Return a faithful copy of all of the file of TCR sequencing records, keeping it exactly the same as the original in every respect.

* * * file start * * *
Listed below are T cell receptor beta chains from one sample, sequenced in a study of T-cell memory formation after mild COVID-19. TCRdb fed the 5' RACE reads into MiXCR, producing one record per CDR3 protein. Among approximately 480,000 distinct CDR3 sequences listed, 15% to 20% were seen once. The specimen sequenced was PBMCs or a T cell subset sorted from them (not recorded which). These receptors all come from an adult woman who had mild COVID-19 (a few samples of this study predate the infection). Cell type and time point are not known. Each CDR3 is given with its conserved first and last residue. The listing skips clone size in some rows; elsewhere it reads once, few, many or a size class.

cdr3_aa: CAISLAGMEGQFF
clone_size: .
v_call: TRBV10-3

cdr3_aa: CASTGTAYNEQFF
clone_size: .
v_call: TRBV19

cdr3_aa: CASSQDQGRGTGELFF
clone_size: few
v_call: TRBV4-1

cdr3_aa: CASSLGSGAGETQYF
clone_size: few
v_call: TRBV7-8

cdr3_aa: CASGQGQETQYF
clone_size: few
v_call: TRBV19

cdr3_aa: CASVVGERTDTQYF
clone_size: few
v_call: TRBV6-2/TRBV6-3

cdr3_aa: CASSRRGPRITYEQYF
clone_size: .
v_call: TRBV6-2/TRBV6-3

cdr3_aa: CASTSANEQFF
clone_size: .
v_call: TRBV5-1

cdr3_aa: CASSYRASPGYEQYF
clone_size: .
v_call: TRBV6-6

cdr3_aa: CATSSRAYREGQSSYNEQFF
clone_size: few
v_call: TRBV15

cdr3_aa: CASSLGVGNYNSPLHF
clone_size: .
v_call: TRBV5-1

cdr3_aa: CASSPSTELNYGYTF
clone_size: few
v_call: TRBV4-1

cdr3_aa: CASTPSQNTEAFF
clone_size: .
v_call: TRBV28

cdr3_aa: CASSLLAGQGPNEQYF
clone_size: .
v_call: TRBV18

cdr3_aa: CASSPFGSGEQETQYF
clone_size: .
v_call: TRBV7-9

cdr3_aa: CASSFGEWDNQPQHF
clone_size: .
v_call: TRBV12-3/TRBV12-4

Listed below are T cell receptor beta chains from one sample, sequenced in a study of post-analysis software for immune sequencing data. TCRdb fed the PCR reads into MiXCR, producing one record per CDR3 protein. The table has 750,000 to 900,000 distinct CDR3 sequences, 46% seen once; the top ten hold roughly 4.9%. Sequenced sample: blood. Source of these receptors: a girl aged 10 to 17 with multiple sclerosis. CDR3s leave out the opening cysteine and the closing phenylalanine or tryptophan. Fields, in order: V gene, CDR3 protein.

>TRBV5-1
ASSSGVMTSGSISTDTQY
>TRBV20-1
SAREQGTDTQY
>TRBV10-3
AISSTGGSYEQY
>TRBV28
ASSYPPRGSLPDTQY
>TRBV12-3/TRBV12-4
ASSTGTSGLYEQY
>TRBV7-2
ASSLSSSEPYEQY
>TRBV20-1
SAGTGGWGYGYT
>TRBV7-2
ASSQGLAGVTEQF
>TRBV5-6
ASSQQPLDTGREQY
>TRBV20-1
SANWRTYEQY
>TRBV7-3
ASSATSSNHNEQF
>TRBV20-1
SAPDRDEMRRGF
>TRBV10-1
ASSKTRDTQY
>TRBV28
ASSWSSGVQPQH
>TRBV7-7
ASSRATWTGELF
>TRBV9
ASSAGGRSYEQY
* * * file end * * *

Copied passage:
Listed below are T cell receptor beta chains from one sample, sequenced in a study of T-cell memory formation after mild COVID-19. TCRdb fed the 5' RACE reads into MiXCR, producing one record per CDR3 protein. Among approximately 480,000 distinct CDR3 sequences listed, 15% to 20% were seen once. The specimen sequenced was PBMCs or a T cell subset sorted from them (not recorded which). These receptors all come from an adult woman who had mild COVID-19 (a few samples of this study predate the infection). Cell type and time point are not known. Each CDR3 is given with its conserved first and last residue. The listing skips clone size in some rows; elsewhere it reads once, few, many or a size class.

cdr3_aa: CAISLAGMEGQFF
clone_size: .
v_call: TRBV10-3

cdr3_aa: CASTGTAYNEQFF
clone_size: .
v_call: TRBV19

cdr3_aa: CASSQDQGRGTGELFF
clone_size: few
v_call: TRBV4-1

cdr3_aa: CASSLGSGAGETQYF
clone_size: few
v_call: TRBV7-8

cdr3_aa: CASGQGQETQYF
clone_size: few
v_call: TRBV19

cdr3_aa: CASVVGERTDTQYF
clone_size: few
v_call: TRBV6-2/TRBV6-3

cdr3_aa: CASSRRGPRITYEQYF
clone_size: .
v_call: TRBV6-2/TRBV6-3

cdr3_aa: CASTSANEQFF
clone_size: .
v_call: TRBV5-1

cdr3_aa: CASSYRASPGYEQYF
clone_size: .
v_call: TRBV6-6

cdr3_aa: CATSSRAYREGQSSYNEQFF
clone_size: few
v_call: TRBV15

cdr3_aa: CASSLGVGNYNSPLHF
clone_size: .
v_call: TRBV5-1

cdr3_aa: CASSPSTELNYGYTF
clone_size: few
v_call: TRBV4-1

cdr3_aa: CASTPSQNTEAFF
clone_size: .
v_call: TRBV28

cdr3_aa: CASSLLAGQGPNEQYF
clone_size: .
v_call: TRBV18

cdr3_aa: CASSPFGSGEQETQYF
clone_size: .
v_call: TRBV7-9

cdr3_aa: CASSFGEWDNQPQHF
clone_size: .
v_call: TRBV12-3/TRBV12-4

Listed below are T cell receptor beta chains from one sample, sequenced in a study of post-analysis software for immune sequencing data. TCRdb fed the PCR reads into MiXCR, producing one record per CDR3 protein. The table has 750,000 to 900,000 distinct CDR3 sequences, 46% seen once; the top ten hold roughly 4.9%. Sequenced sample: blood. Source of these receptors: a girl aged 10 to 17 with multiple sclerosis. CDR3s leave out the opening cysteine and the closing phenylalanine or tryptophan. Fields, in order: V gene, CDR3 protein.

>TRBV5-1
ASSSGVMTSGSISTDTQY
>TRBV20-1
SAREQGTDTQY
>TRBV10-3
AISSTGGSYEQY
>TRBV28
ASSYPPRGSLPDTQY
>TRBV12-3/TRBV12-4
ASSTGTSGLYEQY
>TRBV7-2
ASSLSSSEPYEQY
>TRBV20-1
SAGTGGWGYGYT
>TRBV7-2
ASSQGLAGVTEQF
>TRBV5-6
ASSQQPLDTGREQY
>TRBV20-1
SANWRTYEQY
>TRBV7-3
ASSATSSNHNEQF
>TRBV20-1
SAPDRDEMRRGF
>TRBV10-1
ASSKTRDTQY
>TRBV28
ASSWSSGVQPQH
>TRBV7-7
ASSRATWTGELF
>TRBV9
ASSAGGRSYEQY